My network page is my start page for my browser. It’s like reading the headlines on the internet. If you include a broad mix of users with a wide variety of interests, you can find links to just about any subject you’re interested in.

  3. Allanahk

    I use the NOT SHARED option in Delicious to save my username and password to sites that I am likely to forget the password to.

    NOT SHARED means that I have to be logged in to see the passwords and no-one else can see them.

    And then I have a tag which is NOTSHARED so that all passwords and usernames are easy to find. Very cool.

  4. tbarrett

    Hi Graham – we have been running with a single account for our school in for a while now. This does simplify it a step as you do not need to add links in from your network of individual staff. I have also found adding a star rating very useful. You would clearly hope that staff always add quality web resources but it does just allow you to simply say ***** – this is outstanding! We are priestsic on let me know if you find some useful links there. Sharing the account url with the kids has given them such direction too, they know that the resources have been selected by us and enjoy the variety they can find in one place.
    Sounds like we are in a similar situation as you with IWBs and now a set of wireless laptops in class too.

  5. Sue Waters

    Interesting — last year I was involved with a Web 2.0 project (as a participant) where we learnt about a wide range of tools and was one of the tools. One year down the track your post has made me think that it is worth checking from the list of tools that they were shown/learnt which ones have engaged them and they are now using, and what aren’t they using. What I have found is that these people are at least now coming to ask more questions relating how to do things which is a good sign.

    If you had to prioritizes which tools you taught teachers when you facilitate professional development which would be your top 5 tools that you feel are more likely to engage them with?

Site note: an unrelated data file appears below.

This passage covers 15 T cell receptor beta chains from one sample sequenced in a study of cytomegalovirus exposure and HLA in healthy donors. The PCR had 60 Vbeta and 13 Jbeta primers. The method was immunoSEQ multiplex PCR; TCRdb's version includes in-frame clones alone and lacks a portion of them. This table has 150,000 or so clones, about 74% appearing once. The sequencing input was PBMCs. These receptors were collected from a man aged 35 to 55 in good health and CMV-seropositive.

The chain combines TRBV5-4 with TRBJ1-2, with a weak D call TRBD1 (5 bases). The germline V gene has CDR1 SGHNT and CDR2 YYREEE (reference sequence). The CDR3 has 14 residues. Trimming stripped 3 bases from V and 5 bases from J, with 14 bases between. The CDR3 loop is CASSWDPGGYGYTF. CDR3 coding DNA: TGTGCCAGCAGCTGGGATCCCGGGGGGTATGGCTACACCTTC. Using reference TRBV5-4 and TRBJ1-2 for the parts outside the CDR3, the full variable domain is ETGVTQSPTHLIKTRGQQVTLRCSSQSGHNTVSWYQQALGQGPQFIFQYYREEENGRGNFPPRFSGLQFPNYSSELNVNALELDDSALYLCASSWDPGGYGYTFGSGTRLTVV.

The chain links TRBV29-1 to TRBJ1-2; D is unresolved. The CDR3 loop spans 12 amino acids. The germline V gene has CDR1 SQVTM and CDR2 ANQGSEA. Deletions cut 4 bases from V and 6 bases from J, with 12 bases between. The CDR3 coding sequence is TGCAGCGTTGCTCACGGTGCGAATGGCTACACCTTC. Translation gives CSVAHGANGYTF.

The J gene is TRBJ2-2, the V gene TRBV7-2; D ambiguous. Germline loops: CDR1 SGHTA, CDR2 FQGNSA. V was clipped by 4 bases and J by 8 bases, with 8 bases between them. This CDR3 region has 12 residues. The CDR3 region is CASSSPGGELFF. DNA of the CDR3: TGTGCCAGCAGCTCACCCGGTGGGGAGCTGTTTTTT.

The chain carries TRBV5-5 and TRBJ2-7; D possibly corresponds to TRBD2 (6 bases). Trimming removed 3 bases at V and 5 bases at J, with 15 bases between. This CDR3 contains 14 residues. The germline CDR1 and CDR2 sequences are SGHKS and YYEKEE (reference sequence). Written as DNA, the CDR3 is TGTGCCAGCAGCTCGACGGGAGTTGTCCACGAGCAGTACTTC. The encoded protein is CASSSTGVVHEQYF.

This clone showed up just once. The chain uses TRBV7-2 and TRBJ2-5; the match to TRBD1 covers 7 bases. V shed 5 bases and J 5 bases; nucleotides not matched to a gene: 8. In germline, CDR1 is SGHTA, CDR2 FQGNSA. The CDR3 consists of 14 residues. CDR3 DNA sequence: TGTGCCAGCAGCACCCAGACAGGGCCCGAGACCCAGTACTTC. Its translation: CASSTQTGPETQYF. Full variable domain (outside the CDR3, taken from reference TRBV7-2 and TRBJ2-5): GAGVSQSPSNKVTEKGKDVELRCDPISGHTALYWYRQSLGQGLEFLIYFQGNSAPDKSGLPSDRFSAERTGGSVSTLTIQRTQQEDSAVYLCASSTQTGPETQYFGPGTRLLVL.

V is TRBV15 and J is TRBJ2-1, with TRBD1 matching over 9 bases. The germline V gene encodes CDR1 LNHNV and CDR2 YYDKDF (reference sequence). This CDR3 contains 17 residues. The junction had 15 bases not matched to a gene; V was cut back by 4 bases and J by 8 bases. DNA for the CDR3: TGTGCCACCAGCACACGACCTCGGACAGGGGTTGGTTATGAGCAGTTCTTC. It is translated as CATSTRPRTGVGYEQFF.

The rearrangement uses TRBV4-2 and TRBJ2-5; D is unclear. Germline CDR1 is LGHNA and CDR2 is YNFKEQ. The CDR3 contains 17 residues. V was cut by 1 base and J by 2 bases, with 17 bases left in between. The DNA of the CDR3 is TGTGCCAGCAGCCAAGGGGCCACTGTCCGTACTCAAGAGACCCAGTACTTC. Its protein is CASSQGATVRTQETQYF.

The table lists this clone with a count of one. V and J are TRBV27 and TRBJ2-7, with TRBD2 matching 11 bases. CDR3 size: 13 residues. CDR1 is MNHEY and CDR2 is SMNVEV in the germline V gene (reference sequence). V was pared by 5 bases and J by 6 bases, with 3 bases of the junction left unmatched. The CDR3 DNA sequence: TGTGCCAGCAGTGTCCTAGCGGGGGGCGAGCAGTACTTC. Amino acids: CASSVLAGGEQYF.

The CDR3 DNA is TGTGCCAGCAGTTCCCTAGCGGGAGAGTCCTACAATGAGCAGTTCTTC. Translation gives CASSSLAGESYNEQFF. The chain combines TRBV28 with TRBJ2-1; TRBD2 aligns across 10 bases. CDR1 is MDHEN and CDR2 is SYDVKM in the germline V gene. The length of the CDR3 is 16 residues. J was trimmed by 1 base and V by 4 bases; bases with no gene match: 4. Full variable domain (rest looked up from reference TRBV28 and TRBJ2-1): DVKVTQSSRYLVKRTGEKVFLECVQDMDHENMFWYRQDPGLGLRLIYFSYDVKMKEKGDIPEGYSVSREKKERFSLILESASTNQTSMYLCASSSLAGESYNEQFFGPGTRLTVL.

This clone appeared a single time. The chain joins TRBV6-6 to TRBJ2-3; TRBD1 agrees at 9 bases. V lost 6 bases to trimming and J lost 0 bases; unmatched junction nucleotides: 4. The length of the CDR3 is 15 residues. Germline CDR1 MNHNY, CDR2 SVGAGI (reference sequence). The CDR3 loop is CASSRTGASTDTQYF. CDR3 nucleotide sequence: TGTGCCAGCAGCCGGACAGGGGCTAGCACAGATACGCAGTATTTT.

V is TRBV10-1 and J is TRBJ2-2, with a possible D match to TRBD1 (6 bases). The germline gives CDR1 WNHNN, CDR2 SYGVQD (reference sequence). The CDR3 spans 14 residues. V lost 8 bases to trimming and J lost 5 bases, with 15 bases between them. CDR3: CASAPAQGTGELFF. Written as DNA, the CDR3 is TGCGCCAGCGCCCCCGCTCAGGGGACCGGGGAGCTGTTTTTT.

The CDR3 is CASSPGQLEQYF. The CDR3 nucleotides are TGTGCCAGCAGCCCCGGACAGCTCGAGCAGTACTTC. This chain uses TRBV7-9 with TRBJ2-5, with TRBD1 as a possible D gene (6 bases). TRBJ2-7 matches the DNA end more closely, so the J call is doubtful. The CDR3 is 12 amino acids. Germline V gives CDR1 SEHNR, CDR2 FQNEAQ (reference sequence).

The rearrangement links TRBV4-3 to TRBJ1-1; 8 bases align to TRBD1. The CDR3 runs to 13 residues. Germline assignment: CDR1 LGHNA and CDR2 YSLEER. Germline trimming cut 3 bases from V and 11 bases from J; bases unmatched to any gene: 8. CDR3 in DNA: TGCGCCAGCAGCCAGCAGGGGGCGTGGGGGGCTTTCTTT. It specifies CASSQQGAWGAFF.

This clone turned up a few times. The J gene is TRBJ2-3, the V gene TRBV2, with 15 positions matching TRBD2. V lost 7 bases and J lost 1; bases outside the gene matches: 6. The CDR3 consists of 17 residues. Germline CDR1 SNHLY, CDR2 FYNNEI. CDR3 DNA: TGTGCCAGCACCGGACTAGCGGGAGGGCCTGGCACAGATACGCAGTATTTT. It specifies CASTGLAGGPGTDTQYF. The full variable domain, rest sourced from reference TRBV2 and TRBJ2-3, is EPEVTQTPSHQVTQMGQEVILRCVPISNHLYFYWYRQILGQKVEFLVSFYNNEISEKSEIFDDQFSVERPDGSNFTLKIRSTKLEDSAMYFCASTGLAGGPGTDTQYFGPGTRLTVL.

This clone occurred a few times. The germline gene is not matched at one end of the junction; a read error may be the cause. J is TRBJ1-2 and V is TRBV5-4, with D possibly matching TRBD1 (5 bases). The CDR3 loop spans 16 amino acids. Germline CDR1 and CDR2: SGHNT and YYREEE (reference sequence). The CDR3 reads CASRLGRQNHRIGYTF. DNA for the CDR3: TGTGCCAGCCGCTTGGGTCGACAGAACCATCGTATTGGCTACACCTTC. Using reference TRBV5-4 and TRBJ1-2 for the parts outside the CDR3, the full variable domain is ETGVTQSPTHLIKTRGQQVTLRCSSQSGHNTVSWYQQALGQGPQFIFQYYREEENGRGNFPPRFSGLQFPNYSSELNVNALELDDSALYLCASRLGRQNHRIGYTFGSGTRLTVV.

6. Graham Wegner

    Thanks, guys, for all of your additional insight. I did know about the “private” setting but I just know some of my teachers will go for that straightaway and then never open themselves to all of the other benefits. I like the for: feature – Alex Hayes sends me links regularly through that process and I was doing likewise when my school’s science teacher was asking where I kept finding good interactive sites and could I email them to her so she could add them to her Favorites. I kept repeating the mantra, “Use your, use your” and when her laptop crashed taking her Favorites with it, she would walk past me and before I could utter a word, the hand would be up and “Graham, I know, this wouldn’t have happened with!”

    Sue, as for your question about top 5 lists (although setting a number is somewhat limiting) here goes – 1., 2. pageflakes, 3. GMail/Google Reader, 4. wikispaces, and 5. flickrCC. Basically, I just recommend what I use myself constantly for a variety of purposes. Do you need reasons as well?

  7. Sue Waters

    Sorry Graham I only set the limit because I thought you might not answer if I made it longer. But now that you have opened that avenue when you run a series of Web 2.0 is the list of tools that you show them longer than this list and if so what are they?

    I am assuming that your list is prioritised? And no I don’t need any reasons except for the fact I don’t use pageflakes so would love to hear how you use pageflakes.

  8. Graham Wegner

    Sue, would you believe that my comment got bounced off my own blog for having too many links! I’ll try again and add the links from within the dashboard later.

    I don’t have a standard list as I tend to pick the relevant app for the person with whom I’m working at the time. For example, when working with my school’s teacher-librarian, we wanted to create image galleries to tie in with a unit of work on Community Workers for some junior primary classes. So I showed her FlickrStorm where she created a gallery webpage on surf life saving that she could easily save to her account.

    The only current training on Web 2.0 tools that I’m doing is a re-run of my iwb 2.0 workshop that packages up apps that interact well with an interactive whiteboard.

    Why didn’t I add edublogs in my list of 5? Well, the more I’ve blogged, the more I realise it’s not for everyone and if it’s introduced as the welcome mat to Web 2.0, then we run the risk of turning educators away when something like is such an easy entry point. And as far as PageFlakes goes, if you dig back here and here, you’ll get some idea of how I use this tool. (Although I need to play around and see what some of the new plugins can do!)

    Maybe I should be offering something Web 2.0ish to my local community – after all, CEGSA are always looking for new workshops and presenters.